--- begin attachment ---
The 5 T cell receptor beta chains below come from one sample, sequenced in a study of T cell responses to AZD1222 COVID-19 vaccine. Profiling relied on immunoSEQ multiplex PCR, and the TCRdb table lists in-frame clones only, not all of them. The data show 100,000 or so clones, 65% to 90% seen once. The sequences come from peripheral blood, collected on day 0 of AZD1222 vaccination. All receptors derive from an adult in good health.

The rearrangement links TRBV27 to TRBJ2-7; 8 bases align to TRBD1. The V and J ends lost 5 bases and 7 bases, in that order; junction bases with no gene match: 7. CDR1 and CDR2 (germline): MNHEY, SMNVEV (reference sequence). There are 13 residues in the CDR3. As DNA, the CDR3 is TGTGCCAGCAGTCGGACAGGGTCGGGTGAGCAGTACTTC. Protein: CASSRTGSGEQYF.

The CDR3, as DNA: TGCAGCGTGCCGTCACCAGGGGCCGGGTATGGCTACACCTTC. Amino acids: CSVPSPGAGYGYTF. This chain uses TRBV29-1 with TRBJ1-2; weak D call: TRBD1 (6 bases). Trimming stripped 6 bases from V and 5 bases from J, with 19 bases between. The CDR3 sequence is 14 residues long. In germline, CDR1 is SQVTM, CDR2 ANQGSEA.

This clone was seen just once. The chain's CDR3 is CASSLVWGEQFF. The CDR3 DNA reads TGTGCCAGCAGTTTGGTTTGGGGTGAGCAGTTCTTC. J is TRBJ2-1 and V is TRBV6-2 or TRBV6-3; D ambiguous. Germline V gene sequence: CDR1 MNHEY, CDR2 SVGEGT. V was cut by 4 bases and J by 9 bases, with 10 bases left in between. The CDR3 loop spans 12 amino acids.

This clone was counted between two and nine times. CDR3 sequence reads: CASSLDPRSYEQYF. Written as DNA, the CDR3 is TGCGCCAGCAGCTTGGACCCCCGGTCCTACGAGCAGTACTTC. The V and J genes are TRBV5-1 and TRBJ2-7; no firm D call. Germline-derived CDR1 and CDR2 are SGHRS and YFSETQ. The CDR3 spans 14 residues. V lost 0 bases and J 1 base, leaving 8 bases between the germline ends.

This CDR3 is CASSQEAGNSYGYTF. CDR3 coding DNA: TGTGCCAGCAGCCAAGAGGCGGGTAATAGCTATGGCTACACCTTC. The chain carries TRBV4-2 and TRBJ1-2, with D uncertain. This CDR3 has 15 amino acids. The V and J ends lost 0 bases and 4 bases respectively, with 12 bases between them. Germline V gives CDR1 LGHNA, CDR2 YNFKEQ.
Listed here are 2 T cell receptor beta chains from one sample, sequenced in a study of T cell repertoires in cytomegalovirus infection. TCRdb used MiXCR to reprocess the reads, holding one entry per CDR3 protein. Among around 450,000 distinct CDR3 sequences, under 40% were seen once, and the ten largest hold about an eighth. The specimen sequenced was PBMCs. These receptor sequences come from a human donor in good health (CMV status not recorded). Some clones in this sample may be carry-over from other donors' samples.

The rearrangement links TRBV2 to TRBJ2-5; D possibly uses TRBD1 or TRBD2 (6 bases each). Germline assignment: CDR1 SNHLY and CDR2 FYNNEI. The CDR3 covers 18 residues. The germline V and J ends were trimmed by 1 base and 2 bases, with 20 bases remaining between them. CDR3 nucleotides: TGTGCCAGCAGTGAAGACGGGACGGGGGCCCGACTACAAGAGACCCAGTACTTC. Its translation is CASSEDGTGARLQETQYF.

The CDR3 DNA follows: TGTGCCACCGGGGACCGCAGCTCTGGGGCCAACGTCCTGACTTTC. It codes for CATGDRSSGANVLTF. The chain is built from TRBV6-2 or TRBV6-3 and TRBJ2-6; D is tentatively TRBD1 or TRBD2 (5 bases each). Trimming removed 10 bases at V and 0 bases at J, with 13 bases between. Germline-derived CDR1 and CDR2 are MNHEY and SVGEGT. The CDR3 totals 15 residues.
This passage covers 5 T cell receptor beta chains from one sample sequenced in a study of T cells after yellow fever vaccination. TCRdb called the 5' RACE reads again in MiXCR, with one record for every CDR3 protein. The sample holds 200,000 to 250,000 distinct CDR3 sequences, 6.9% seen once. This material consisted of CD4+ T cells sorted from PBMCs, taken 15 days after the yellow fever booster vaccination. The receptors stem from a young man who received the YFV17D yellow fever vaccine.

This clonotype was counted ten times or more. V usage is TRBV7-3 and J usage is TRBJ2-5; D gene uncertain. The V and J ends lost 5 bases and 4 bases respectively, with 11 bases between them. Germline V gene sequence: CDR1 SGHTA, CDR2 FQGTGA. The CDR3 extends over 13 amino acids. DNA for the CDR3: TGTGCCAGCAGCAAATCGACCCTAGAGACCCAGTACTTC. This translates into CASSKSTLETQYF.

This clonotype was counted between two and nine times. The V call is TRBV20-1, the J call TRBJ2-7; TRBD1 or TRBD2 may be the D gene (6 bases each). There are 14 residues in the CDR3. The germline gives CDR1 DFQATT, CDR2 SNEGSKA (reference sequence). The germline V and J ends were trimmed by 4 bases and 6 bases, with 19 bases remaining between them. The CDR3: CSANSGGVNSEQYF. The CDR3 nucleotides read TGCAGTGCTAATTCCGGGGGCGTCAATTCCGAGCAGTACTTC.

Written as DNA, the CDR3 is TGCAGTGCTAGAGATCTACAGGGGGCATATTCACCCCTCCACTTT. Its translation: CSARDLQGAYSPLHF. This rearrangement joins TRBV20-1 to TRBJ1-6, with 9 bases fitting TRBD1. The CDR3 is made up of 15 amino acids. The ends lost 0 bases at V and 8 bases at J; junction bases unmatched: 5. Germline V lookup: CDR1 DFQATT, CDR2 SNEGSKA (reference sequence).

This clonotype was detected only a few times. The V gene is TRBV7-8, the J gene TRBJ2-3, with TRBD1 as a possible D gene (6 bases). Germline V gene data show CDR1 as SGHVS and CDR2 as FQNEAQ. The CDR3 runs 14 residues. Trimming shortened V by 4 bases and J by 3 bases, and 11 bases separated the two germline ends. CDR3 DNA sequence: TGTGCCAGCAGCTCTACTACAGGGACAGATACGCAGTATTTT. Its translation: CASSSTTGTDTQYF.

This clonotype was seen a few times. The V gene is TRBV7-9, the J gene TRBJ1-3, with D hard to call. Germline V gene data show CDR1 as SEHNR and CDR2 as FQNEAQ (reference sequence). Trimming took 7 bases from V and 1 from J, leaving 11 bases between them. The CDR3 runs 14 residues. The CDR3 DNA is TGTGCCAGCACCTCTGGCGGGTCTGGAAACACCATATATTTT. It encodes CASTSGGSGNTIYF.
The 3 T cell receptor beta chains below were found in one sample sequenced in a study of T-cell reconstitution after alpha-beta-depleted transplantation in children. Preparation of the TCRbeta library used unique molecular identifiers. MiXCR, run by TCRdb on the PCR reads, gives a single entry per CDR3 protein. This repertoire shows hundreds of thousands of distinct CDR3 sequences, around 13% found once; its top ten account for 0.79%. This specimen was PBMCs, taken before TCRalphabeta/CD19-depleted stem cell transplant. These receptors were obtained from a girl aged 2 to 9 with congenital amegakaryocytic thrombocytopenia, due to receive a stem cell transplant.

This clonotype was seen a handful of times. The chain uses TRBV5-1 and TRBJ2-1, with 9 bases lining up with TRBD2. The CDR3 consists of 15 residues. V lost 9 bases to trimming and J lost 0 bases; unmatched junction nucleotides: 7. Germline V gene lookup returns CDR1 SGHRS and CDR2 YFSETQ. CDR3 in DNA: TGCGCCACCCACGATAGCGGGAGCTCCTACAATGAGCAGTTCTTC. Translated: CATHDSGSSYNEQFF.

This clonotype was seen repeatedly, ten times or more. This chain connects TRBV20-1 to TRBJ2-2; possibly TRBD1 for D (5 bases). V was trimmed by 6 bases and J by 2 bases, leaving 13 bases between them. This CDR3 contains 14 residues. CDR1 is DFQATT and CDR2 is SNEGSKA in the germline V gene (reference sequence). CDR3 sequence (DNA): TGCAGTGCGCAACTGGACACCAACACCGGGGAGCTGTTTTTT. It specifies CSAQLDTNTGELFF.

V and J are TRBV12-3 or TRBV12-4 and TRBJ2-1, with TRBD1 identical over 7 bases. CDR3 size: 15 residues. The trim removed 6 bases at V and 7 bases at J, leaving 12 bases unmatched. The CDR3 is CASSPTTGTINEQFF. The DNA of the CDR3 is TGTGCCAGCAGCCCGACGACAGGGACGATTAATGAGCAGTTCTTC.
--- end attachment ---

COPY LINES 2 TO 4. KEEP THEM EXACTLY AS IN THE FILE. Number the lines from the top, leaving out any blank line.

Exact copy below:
The rearrangement links TRBV27 to TRBJ2-7; 8 bases align to TRBD1. The V and J ends lost 5 bases and 7 bases, in that order; junction bases with no gene match: 7. CDR1 and CDR2 (germline): MNHEY, SMNVEV (reference sequence). There are 13 residues in the CDR3. As DNA, the CDR3 is TGTGCCAGCAGTCGGACAGGGTCGGGTGAGCAGTACTTC. Protein: CASSRTGSGEQYF.

The CDR3, as DNA: TGCAGCGTGCCGTCACCAGGGGCCGGGTATGGCTACACCTTC. Amino acids: CSVPSPGAGYGYTF. This chain uses TRBV29-1 with TRBJ1-2; weak D call: TRBD1 (6 bases). Trimming stripped 6 bases from V and 5 bases from J, with 19 bases between. The CDR3 sequence is 14 residues long. In germline, CDR1 is SQVTM, CDR2 ANQGSEA.

This clone was seen just once. The chain's CDR3 is CASSLVWGEQFF. The CDR3 DNA reads TGTGCCAGCAGTTTGGTTTGGGGTGAGCAGTTCTTC. J is TRBJ2-1 and V is TRBV6-2 or TRBV6-3; D ambiguous. Germline V gene sequence: CDR1 MNHEY, CDR2 SVGEGT. V was cut by 4 bases and J by 9 bases, with 10 bases left in between. The CDR3 loop spans 12 amino acids.